Although the exact cause of narcolepsy has not been determined it has been discovered that many with narcolepsy have abnormally low levels of hypocretin neurons. These nerve cells are in the hypothalamus part of the brain and work to secrete neurotransmitter substances, the chemicals that send messages to other cells.
In narcoleptics abnormalities affecting structure and performance have been seen in the neurons. The hypocretin system irregularities could be the cause for the narcolepsy symptoms of excessive drowsiness and issues with REM sleep.
A certain human leukocyte antigen (HLA) has been linked to narcolepsy. HLAs work for the body as part of its immune system. Higher than normal HLA in narcoleptics suggest that narcolepsy should be classified as an autoimmune disease. The brain’s nerve cell loss in narcoleptics is thought to be an autoimmune response.
Although those who have a relative with narcolepsy may be subject to developing the condition, it has not been proven just how it is passed on.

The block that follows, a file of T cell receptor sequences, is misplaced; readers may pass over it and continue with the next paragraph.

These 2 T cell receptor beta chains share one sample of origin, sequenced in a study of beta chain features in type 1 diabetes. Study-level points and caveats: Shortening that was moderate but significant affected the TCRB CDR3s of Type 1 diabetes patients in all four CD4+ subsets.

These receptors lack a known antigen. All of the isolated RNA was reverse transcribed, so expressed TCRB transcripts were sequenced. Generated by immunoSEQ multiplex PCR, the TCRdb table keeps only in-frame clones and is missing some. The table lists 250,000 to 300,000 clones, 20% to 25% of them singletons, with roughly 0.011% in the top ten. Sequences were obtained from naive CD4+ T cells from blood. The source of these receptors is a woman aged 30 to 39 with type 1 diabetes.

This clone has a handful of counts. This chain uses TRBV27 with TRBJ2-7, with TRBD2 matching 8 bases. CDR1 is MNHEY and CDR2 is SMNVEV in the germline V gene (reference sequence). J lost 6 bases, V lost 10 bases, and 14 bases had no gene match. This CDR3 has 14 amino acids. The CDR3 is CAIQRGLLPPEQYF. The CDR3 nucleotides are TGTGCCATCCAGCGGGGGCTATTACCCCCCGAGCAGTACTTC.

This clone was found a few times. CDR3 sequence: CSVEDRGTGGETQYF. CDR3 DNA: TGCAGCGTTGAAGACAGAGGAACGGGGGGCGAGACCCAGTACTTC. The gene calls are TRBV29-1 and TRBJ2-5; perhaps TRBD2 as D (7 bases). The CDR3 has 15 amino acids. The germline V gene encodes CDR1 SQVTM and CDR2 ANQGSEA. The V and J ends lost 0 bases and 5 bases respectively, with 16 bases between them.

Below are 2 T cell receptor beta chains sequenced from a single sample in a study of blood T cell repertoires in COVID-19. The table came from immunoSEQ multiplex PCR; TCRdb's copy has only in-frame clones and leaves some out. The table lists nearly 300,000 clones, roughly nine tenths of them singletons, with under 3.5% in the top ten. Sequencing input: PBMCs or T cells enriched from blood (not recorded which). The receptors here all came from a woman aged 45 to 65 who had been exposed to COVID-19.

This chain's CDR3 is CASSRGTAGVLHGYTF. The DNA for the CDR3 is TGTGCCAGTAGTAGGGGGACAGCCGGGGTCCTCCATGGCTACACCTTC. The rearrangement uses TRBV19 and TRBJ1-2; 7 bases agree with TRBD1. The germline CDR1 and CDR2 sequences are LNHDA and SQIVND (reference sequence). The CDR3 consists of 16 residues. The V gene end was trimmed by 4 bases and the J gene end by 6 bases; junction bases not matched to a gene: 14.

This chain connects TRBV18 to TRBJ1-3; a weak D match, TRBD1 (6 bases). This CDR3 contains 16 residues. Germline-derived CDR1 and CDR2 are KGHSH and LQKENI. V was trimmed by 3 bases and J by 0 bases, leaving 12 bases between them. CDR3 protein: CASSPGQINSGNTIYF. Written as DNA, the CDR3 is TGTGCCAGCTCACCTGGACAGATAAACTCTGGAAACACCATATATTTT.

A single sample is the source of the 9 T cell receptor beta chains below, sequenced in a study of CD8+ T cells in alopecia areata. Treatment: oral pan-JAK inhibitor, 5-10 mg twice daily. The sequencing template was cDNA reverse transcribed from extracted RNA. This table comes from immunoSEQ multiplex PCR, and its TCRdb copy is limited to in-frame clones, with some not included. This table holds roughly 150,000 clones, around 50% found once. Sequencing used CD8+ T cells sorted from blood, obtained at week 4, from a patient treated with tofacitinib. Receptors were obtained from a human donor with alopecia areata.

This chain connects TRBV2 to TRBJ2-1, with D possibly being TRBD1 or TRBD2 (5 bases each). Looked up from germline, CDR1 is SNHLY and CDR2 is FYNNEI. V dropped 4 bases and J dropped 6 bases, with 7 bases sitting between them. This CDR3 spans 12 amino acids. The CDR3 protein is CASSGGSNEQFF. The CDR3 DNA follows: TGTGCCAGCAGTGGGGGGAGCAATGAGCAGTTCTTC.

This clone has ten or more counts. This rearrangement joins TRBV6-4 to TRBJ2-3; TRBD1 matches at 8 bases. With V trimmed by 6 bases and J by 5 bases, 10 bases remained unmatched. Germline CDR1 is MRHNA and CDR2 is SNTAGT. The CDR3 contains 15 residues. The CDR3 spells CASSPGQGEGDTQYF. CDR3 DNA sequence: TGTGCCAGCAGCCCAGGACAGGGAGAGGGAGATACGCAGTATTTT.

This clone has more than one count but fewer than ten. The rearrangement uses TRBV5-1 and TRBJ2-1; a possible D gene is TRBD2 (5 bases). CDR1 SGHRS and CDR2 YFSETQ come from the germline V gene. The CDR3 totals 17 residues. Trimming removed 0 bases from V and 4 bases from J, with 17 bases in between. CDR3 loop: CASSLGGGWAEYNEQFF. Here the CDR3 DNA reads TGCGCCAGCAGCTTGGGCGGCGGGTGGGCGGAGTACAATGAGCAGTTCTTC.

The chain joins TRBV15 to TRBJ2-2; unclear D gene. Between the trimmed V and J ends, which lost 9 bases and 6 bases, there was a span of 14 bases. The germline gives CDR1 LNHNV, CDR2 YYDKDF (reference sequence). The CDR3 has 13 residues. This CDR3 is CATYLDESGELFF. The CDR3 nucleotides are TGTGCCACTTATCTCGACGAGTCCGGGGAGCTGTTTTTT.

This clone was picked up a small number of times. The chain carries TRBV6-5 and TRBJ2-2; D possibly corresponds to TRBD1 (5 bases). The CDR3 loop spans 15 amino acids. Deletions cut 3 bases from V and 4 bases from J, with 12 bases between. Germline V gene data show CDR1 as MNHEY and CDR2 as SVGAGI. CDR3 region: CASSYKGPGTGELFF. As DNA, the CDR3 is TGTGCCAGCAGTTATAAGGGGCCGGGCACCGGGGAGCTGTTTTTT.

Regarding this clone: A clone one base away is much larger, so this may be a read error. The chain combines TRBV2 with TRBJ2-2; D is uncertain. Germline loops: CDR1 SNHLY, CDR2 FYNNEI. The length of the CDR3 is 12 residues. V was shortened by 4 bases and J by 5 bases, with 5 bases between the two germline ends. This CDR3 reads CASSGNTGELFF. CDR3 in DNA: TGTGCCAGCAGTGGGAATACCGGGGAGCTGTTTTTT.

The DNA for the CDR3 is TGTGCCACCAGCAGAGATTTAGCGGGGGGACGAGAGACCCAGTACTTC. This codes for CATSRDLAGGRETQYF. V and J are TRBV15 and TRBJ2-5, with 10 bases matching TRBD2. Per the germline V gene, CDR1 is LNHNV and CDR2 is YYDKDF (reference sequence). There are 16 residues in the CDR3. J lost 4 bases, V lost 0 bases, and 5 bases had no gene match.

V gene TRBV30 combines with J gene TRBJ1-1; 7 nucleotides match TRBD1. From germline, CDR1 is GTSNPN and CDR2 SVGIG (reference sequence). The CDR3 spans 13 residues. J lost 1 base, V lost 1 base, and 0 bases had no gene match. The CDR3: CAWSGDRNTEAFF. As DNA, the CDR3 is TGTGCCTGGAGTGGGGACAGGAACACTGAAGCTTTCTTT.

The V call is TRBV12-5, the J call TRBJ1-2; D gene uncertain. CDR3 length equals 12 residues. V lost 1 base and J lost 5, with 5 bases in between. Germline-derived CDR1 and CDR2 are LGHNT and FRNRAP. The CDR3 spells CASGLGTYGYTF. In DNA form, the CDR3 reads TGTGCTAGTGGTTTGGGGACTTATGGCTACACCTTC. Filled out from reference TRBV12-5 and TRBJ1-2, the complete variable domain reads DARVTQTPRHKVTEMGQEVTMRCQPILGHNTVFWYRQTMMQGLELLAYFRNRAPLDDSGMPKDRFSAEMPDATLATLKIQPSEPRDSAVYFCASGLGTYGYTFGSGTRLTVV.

IV. 8 Treatments &Lifestyle Changes to Help
There are several drug treatments to help those live with narcolepsy. In addition, small lifestyle changes can be made to help those suffering from the condition find a bit of comfort.
1) Sleep Schedule
It may be helpful to have a strict sleep schedule & determine how much sleep you need (i.e. go to bed and wake up at the same time every night and morning). In addition, planning regular naps of at least 15-minutes, or longer, during the day may help in controlling the sleepiness symptom.
2) Dietary Restrictions
One who is struggling with narcolepsy should avoid large meals that can promote sleepiness, as well as alcohol and caffeine that can impede on proper sleep.
Regular exercise can act as a stimulant to help promote alertness during daytime hours and help with sleep at night.